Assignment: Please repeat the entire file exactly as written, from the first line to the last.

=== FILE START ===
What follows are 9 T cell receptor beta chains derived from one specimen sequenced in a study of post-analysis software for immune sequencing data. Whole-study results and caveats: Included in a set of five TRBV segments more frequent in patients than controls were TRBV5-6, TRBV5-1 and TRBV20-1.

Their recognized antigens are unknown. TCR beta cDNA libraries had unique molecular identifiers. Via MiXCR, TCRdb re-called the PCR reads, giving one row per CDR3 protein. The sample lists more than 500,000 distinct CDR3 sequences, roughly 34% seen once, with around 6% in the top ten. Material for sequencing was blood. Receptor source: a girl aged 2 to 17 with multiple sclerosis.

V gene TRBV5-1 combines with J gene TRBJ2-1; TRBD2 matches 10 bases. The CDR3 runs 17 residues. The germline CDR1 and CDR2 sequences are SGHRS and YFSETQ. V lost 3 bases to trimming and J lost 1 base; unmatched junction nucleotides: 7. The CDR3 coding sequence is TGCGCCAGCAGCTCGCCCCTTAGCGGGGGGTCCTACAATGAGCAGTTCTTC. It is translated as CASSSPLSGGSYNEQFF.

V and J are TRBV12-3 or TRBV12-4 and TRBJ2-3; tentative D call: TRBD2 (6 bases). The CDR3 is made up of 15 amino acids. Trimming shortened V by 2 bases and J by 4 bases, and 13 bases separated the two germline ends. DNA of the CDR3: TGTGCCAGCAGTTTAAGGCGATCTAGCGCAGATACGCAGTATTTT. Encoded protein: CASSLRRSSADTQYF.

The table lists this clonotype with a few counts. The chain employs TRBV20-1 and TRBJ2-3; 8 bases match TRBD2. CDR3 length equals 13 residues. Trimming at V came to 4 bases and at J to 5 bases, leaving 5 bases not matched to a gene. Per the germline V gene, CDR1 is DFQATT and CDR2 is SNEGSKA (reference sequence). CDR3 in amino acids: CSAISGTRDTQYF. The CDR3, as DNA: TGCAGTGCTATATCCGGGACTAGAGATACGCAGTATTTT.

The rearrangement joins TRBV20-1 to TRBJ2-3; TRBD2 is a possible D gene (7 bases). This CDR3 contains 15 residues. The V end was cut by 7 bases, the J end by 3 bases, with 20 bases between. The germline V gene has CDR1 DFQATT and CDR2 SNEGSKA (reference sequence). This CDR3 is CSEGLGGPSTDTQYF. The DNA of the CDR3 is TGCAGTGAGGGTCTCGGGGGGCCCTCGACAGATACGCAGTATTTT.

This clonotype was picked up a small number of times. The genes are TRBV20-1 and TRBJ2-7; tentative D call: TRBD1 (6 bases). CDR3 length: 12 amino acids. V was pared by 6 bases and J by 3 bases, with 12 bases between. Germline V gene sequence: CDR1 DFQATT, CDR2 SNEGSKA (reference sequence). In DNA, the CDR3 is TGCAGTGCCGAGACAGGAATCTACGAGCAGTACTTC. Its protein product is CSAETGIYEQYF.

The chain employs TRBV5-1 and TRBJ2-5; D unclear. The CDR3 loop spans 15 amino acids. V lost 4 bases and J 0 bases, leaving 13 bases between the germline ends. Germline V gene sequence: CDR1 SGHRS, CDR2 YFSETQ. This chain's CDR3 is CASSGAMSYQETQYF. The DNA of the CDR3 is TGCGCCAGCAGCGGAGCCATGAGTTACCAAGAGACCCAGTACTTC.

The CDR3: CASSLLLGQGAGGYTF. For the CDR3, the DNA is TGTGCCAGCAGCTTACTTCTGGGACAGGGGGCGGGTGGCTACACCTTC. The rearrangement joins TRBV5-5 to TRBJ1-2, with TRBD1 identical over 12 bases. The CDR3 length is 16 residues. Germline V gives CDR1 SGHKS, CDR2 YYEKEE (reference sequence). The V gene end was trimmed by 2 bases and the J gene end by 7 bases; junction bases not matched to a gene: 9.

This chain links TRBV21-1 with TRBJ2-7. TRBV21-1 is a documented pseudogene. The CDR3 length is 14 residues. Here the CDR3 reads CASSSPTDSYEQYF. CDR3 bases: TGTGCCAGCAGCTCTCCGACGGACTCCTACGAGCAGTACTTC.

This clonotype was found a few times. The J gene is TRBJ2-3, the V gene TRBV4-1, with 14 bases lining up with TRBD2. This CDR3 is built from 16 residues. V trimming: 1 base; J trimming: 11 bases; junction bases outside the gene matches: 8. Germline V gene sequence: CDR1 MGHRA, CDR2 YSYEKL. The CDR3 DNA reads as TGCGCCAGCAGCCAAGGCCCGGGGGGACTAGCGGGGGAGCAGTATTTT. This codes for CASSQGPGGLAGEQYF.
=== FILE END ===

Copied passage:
What follows are 9 T cell receptor beta chains derived from one specimen sequenced in a study of post-analysis software for immune sequencing data. Whole-study results and caveats: Included in a set of five TRBV segments more frequent in patients than controls were TRBV5-6, TRBV5-1 and TRBV20-1.

Their recognized antigens are unknown. TCR beta cDNA libraries had unique molecular identifiers. Via MiXCR, TCRdb re-called the PCR reads, giving one row per CDR3 protein. The sample lists more than 500,000 distinct CDR3 sequences, roughly 34% seen once, with around 6% in the top ten. Material for sequencing was blood. Receptor source: a girl aged 2 to 17 with multiple sclerosis.

V gene TRBV5-1 combines with J gene TRBJ2-1; TRBD2 matches 10 bases. The CDR3 runs 17 residues. The germline CDR1 and CDR2 sequences are SGHRS and YFSETQ. V lost 3 bases to trimming and J lost 1 base; unmatched junction nucleotides: 7. The CDR3 coding sequence is TGCGCCAGCAGCTCGCCCCTTAGCGGGGGGTCCTACAATGAGCAGTTCTTC. It is translated as CASSSPLSGGSYNEQFF.

V and J are TRBV12-3 or TRBV12-4 and TRBJ2-3; tentative D call: TRBD2 (6 bases). The CDR3 is made up of 15 amino acids. Trimming shortened V by 2 bases and J by 4 bases, and 13 bases separated the two germline ends. DNA of the CDR3: TGTGCCAGCAGTTTAAGGCGATCTAGCGCAGATACGCAGTATTTT. Encoded protein: CASSLRRSSADTQYF.

The table lists this clonotype with a few counts. The chain employs TRBV20-1 and TRBJ2-3; 8 bases match TRBD2. CDR3 length equals 13 residues. Trimming at V came to 4 bases and at J to 5 bases, leaving 5 bases not matched to a gene. Per the germline V gene, CDR1 is DFQATT and CDR2 is SNEGSKA (reference sequence). CDR3 in amino acids: CSAISGTRDTQYF. The CDR3, as DNA: TGCAGTGCTATATCCGGGACTAGAGATACGCAGTATTTT.

The rearrangement joins TRBV20-1 to TRBJ2-3; TRBD2 is a possible D gene (7 bases). This CDR3 contains 15 residues. The V end was cut by 7 bases, the J end by 3 bases, with 20 bases between. The germline V gene has CDR1 DFQATT and CDR2 SNEGSKA (reference sequence). This CDR3 is CSEGLGGPSTDTQYF. The DNA of the CDR3 is TGCAGTGAGGGTCTCGGGGGGCCCTCGACAGATACGCAGTATTTT.

This clonotype was picked up a small number of times. The genes are TRBV20-1 and TRBJ2-7; tentative D call: TRBD1 (6 bases). CDR3 length: 12 amino acids. V was pared by 6 bases and J by 3 bases, with 12 bases between. Germline V gene sequence: CDR1 DFQATT, CDR2 SNEGSKA (reference sequence). In DNA, the CDR3 is TGCAGTGCCGAGACAGGAATCTACGAGCAGTACTTC. Its protein product is CSAETGIYEQYF.

The chain employs TRBV5-1 and TRBJ2-5; D unclear. The CDR3 loop spans 15 amino acids. V lost 4 bases and J 0 bases, leaving 13 bases between the germline ends. Germline V gene sequence: CDR1 SGHRS, CDR2 YFSETQ. This chain's CDR3 is CASSGAMSYQETQYF. The DNA of the CDR3 is TGCGCCAGCAGCGGAGCCATGAGTTACCAAGAGACCCAGTACTTC.

The CDR3: CASSLLLGQGAGGYTF. For the CDR3, the DNA is TGTGCCAGCAGCTTACTTCTGGGACAGGGGGCGGGTGGCTACACCTTC. The rearrangement joins TRBV5-5 to TRBJ1-2, with TRBD1 identical over 12 bases. The CDR3 length is 16 residues. Germline V gives CDR1 SGHKS, CDR2 YYEKEE (reference sequence). The V gene end was trimmed by 2 bases and the J gene end by 7 bases; junction bases not matched to a gene: 9.

This chain links TRBV21-1 with TRBJ2-7. TRBV21-1 is a documented pseudogene. The CDR3 length is 14 residues. Here the CDR3 reads CASSSPTDSYEQYF. CDR3 bases: TGTGCCAGCAGCTCTCCGACGGACTCCTACGAGCAGTACTTC.

This clonotype was found a few times. The J gene is TRBJ2-3, the V gene TRBV4-1, with 14 bases lining up with TRBD2. This CDR3 is built from 16 residues. V trimming: 1 base; J trimming: 11 bases; junction bases outside the gene matches: 8. Germline V gene sequence: CDR1 MGHRA, CDR2 YSYEKL. The CDR3 DNA reads as TGCGCCAGCAGCCAAGGCCCGGGGGGACTAGCGGGGGAGCAGTATTTT. This codes for CASSQGPGGLAGEQYF.